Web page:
Purpose of 4-H
4-H is a community of young people across America learning leadership, citizenship and life skills. 4-H is a formal component of the University of Nebraska-Lincoln Extension youth education effort. Extension will provide support to 4-H clubs, members and volunteers to help them provide positive educational experiences. In return, 4-H clubs, members and volunteers are accountable to Extension for their activities and finances.
4-H Parent & Guardian Roles
First and foremost, 4-H is a family program – a place where parents and their children can learn and grow together. In 4-H, you, as the parent or guardian, are very important. You are always invited and encouraged to participate in all 4-H club activities. We recognize every family’s schedule is different and you may not be able to attend every club function, but there are many different ways that you can contribute to your child’s 4-H group.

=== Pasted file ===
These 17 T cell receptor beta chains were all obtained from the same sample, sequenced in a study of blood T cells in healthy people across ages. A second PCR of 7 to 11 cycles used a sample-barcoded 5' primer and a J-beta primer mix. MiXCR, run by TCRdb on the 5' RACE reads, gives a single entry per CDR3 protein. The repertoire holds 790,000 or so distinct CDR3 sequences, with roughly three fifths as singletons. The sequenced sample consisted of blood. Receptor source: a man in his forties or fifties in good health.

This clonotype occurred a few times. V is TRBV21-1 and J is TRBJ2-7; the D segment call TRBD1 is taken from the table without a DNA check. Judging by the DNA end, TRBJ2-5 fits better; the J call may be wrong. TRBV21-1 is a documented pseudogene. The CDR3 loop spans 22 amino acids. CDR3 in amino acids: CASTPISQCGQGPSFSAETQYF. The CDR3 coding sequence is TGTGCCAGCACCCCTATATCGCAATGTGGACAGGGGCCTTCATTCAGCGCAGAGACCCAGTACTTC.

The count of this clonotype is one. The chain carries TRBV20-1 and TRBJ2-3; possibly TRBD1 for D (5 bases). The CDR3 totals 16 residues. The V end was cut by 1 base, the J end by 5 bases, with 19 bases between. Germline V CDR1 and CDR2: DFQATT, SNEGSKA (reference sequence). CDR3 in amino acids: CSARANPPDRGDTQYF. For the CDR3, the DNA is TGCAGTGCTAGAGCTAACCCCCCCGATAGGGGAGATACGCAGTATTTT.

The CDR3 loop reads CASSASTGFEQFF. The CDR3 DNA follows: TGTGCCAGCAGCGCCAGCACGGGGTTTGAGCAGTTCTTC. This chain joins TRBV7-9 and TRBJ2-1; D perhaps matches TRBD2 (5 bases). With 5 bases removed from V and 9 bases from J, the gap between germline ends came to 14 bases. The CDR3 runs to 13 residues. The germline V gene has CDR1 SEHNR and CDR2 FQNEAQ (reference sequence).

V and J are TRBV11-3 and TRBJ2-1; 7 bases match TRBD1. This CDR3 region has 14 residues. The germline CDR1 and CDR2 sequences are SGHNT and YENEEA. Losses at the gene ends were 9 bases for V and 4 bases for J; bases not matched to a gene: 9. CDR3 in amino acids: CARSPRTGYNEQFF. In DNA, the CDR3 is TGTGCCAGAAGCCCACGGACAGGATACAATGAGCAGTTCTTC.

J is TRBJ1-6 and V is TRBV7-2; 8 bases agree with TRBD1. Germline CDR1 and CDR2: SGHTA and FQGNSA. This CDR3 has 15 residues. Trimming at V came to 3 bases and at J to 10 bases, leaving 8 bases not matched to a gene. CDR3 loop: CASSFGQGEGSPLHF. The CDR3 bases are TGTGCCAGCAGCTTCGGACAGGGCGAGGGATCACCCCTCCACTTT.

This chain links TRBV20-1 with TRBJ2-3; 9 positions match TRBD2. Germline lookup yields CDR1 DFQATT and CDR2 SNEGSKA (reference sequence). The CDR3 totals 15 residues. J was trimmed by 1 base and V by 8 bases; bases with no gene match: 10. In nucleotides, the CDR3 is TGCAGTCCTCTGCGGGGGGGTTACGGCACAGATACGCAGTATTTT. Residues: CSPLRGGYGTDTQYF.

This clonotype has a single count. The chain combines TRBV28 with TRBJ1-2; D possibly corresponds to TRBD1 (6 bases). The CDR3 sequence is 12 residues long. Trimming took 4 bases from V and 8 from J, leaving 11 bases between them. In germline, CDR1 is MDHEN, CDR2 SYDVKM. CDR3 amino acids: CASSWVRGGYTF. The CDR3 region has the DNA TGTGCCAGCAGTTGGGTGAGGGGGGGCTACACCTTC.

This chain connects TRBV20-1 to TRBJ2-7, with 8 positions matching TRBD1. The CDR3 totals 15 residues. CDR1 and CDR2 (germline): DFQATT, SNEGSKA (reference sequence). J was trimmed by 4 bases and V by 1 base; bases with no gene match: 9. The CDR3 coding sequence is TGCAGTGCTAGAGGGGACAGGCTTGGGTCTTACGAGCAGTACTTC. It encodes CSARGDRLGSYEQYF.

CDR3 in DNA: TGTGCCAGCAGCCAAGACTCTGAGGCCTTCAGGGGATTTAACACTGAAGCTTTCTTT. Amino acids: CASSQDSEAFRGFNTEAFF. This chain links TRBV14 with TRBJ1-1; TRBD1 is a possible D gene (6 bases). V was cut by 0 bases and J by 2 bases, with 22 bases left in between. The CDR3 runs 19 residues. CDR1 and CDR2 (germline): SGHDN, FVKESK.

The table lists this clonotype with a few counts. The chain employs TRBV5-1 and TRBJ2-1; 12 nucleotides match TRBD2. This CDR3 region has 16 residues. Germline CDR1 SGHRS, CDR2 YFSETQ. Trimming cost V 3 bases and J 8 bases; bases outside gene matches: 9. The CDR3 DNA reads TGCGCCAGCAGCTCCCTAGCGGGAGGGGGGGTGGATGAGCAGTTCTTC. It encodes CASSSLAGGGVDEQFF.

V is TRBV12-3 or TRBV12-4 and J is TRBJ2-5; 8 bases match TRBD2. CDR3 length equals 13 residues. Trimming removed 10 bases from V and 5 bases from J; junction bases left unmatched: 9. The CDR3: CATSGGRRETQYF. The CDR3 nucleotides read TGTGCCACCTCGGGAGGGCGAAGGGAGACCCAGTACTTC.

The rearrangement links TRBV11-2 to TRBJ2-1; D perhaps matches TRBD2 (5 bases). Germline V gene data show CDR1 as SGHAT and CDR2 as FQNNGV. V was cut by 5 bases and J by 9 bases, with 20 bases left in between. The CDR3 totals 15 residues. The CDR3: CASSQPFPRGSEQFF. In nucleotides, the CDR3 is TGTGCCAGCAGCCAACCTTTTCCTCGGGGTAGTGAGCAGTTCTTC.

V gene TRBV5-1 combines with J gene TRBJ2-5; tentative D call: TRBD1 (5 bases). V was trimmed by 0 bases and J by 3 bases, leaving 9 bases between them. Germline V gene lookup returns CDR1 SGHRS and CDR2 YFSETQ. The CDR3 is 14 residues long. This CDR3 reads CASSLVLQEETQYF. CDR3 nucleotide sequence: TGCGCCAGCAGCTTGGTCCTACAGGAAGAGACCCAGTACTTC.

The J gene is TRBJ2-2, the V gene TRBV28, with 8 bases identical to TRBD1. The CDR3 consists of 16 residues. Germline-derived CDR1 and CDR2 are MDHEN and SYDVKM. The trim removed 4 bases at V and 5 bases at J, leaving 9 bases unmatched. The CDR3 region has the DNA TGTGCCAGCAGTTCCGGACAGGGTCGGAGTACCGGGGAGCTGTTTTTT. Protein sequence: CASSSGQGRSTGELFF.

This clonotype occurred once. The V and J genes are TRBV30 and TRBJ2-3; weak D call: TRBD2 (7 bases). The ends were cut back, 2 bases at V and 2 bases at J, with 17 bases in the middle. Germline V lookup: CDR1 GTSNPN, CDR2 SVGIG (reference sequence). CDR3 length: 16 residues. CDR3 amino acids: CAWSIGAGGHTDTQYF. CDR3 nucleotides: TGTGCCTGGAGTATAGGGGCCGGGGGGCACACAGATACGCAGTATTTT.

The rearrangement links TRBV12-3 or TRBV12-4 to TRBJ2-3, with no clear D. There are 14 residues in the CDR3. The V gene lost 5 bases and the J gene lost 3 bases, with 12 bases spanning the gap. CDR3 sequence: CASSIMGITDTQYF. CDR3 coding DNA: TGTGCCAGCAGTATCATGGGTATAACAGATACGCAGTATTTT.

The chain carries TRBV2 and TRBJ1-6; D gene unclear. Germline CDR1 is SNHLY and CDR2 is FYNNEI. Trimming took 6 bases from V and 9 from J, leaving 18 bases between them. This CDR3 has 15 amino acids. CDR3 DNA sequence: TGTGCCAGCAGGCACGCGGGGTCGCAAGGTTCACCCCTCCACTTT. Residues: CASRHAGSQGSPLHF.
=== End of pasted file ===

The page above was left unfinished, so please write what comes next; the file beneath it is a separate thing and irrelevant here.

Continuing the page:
Your 4-H club leader will want to know about your interests and talents, and how you would like to support your child’s 4-H group. Because 4-H has so many diverse experiences, we have discovered that every adult can find a parent volunteer role that matches their interests and the club’s needs. Some possible helping roles include providing refreshments, supplies, or other resources for a club meeting, helping members with their projects, chaperoning a club field trip, organize the club’s service project, or coordinating the club’s end of the year recognition program. Your club leader may have other suggestions.
As a parent or guardian, these are the following roles you need to fulfill:
- Provide transportation for your child to and from 4-H events.
- Help your child learn to recite the 4-H Pledge.